Connect with us


Why KFDA Bill is bitter pill for most Kenyans



Why KFDA Bill is bitter pill for most Kenyans

The world over, the regulation of medicines and food is a difficult venture. Most countries grapple with legislation and policies to regulate these most essential sectors—health and food. The UK, for example, has enacted different laws to regulate the two sectors. 

Interestingly, the US, the author of the famous US Food and Drug Authority (FDA), is mulling dismantling the gigantic body due to confusion, conflicts of interest and a scramble for resources, which compromises the safety of foods and medicines.

Most African countries which copy-pasted the FDA model are in constant confusion and dilemma on whether to remain in the bondage of regulation or take a bold step and jump ship. South Africa, a high-ranking African state, regulates foods and drugs separately.

It is a safe haven for Kenya, now that we can learn and understand the merits and demerits of joint regulation of drugs and foods from both our big brothers and peers in Africa. 

There is a heated debate in and outside Parliament over the Kenya Food and Drugs Authority Bill, which seeks to regulate foods, drugs, health products and technologies in the country.

The bill has attracted criticism and opposition from almost all sectors. Interestingly, all health professional bodies have not relented in their effort to stop the bill, with a possibility of court battles if it is passed.

The KFDA Bill seeks to bring together different bills and Acts of Parliament into a single law. A classic case is the Pharmacy and Poisons Act CAP 244 which regulates drugs, health products and technologies, which could be merged with others like Food, Chemical and Poisonous Substances Act.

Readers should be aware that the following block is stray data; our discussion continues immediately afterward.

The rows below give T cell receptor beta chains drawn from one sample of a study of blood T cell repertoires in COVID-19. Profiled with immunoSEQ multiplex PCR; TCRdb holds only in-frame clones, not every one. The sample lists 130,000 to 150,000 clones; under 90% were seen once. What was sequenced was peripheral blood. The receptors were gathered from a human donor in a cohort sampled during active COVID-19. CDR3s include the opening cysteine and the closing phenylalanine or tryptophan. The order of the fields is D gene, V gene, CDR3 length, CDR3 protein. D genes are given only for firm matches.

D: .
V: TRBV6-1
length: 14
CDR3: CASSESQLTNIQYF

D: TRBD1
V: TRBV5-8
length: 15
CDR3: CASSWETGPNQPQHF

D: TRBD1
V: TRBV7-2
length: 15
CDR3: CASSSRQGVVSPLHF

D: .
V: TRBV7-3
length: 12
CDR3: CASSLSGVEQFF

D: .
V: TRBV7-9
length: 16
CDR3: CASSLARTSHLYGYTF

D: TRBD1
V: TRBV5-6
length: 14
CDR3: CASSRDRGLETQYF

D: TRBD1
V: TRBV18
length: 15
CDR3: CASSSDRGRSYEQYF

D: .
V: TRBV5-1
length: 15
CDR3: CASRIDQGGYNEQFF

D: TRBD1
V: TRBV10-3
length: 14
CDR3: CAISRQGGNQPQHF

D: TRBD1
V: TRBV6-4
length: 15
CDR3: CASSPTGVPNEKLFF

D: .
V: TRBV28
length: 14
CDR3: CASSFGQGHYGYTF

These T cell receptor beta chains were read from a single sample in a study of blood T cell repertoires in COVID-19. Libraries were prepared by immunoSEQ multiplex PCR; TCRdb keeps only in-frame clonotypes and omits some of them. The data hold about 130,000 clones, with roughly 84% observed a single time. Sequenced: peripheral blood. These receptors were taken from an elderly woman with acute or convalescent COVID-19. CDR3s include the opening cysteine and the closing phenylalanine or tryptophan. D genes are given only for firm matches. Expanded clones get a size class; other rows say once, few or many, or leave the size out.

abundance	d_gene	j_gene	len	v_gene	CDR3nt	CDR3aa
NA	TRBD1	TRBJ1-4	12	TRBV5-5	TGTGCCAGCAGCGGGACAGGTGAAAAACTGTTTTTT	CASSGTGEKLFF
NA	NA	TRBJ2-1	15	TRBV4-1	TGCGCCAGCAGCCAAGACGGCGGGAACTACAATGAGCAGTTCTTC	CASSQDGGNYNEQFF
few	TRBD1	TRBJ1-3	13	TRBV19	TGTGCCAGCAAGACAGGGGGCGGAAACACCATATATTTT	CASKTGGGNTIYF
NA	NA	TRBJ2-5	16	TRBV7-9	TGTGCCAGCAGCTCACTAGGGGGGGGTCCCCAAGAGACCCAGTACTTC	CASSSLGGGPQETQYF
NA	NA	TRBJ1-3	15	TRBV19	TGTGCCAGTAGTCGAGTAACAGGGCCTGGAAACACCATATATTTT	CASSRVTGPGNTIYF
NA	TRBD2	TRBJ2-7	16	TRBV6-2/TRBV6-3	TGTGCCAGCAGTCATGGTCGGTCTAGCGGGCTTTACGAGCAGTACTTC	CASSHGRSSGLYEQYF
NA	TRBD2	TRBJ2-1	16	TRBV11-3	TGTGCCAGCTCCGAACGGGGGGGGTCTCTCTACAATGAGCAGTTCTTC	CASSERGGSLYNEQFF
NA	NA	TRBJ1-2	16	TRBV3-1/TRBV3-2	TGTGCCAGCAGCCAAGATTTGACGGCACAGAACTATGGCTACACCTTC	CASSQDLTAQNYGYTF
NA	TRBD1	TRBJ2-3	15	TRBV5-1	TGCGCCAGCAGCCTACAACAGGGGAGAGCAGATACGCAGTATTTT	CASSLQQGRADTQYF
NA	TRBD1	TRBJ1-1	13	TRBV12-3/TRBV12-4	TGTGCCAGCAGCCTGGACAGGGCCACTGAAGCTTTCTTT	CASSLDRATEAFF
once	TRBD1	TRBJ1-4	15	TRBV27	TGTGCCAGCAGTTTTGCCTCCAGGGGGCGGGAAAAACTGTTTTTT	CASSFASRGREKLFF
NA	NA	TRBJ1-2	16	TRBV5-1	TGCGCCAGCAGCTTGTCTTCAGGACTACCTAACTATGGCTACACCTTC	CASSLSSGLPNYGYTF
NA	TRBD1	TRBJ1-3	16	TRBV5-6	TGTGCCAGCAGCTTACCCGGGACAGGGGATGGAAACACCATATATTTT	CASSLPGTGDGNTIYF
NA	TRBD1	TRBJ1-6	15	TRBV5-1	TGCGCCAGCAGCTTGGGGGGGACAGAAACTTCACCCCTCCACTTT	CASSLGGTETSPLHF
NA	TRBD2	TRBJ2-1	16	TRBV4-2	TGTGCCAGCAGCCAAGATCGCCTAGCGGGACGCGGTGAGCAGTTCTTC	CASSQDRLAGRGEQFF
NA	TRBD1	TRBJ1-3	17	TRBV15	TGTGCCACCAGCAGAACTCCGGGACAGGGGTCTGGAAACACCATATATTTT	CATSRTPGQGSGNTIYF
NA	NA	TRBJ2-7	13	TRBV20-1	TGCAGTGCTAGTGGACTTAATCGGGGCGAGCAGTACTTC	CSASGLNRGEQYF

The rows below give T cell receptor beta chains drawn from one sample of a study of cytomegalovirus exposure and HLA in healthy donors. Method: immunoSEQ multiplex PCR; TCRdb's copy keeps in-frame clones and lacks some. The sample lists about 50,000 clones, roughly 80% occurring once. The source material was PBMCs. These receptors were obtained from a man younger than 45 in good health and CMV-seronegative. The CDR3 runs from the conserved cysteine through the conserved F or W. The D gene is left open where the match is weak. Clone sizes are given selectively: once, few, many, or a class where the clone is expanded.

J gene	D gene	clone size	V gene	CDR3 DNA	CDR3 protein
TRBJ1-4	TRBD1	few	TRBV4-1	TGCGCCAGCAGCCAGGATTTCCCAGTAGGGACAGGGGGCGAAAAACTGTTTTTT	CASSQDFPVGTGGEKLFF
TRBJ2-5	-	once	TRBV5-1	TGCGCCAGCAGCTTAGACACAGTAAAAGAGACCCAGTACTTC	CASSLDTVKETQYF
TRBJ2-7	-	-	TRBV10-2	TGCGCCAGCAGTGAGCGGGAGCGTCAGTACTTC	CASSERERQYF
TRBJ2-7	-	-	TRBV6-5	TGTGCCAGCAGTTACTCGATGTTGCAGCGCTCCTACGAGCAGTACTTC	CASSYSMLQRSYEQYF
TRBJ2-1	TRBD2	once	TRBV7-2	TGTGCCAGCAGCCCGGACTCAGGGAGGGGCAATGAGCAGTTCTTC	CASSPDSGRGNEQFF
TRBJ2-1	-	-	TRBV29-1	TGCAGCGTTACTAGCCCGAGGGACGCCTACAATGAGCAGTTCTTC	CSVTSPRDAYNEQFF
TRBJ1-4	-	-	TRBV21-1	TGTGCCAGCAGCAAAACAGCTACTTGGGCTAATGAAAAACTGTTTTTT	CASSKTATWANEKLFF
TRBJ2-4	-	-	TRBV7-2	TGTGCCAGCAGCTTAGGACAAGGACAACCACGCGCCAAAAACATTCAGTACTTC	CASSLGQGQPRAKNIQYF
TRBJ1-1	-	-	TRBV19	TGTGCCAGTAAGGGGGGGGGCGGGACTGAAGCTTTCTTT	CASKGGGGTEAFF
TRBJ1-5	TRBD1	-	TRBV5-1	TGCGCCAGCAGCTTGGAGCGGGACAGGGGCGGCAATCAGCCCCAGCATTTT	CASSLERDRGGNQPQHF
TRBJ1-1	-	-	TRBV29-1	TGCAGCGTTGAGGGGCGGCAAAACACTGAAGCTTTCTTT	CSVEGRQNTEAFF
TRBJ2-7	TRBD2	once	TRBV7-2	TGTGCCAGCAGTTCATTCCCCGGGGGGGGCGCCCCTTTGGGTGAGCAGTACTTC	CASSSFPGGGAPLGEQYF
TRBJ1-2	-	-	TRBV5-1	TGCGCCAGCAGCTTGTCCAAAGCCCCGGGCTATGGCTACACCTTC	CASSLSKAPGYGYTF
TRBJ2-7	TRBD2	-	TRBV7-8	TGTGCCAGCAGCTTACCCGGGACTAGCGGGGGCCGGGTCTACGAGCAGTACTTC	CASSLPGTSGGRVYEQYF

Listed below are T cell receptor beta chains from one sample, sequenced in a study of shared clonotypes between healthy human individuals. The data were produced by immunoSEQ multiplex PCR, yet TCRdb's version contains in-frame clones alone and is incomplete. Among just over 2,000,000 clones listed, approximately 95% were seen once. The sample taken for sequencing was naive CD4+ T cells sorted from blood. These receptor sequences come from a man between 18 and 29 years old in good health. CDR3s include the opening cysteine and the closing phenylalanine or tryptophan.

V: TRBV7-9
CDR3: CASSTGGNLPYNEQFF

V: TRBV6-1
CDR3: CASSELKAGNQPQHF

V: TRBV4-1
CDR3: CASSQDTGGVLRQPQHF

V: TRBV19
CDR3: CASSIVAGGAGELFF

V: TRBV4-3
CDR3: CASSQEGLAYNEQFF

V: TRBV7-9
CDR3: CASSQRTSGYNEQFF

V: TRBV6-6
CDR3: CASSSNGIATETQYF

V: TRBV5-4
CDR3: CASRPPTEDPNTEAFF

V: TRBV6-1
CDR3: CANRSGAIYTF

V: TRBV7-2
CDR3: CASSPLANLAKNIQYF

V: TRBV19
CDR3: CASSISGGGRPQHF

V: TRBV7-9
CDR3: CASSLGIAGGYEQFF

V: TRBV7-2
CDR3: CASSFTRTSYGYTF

Increase in counterfeit

In the event that the bill is passed, expect a huge increase in counterfeit medicines, health technologies and substandard foods in the market. Regulation of the products by single entities is already a big challenge due to the lack of proper funding, legislation and policies not backed by empirical research.

Good policies and regulations are the guiding principles of good practices that would ensure ‘Wanjiku’ is protected from harmful products. Notably, the bill, in its current form, is like a sweet that is laced with lethal long-term dangerous poison.

Parliament has enacted laws and amended others to enhance and promote safe, accessible and affordable medicines to Kenyans. It is everyone’s expectation that the toxic bill will be voided and fresh consultations and engagements towards a properly regulated health sector held and concluded.

There are efforts to harmonise the regulation of medicines and health products in the continent through the African Medicines Regulatory Harmonisation (AMRH) programme. States are encouraged to enact legislation and policies to promote the call “Solving the African problems in the African way”. 

Let Kenya take this path and put proper legislation, policies and regulations in place to protect the common man from ever-existing threats of counterfeit, substandard and poor-quality medicines.

Source link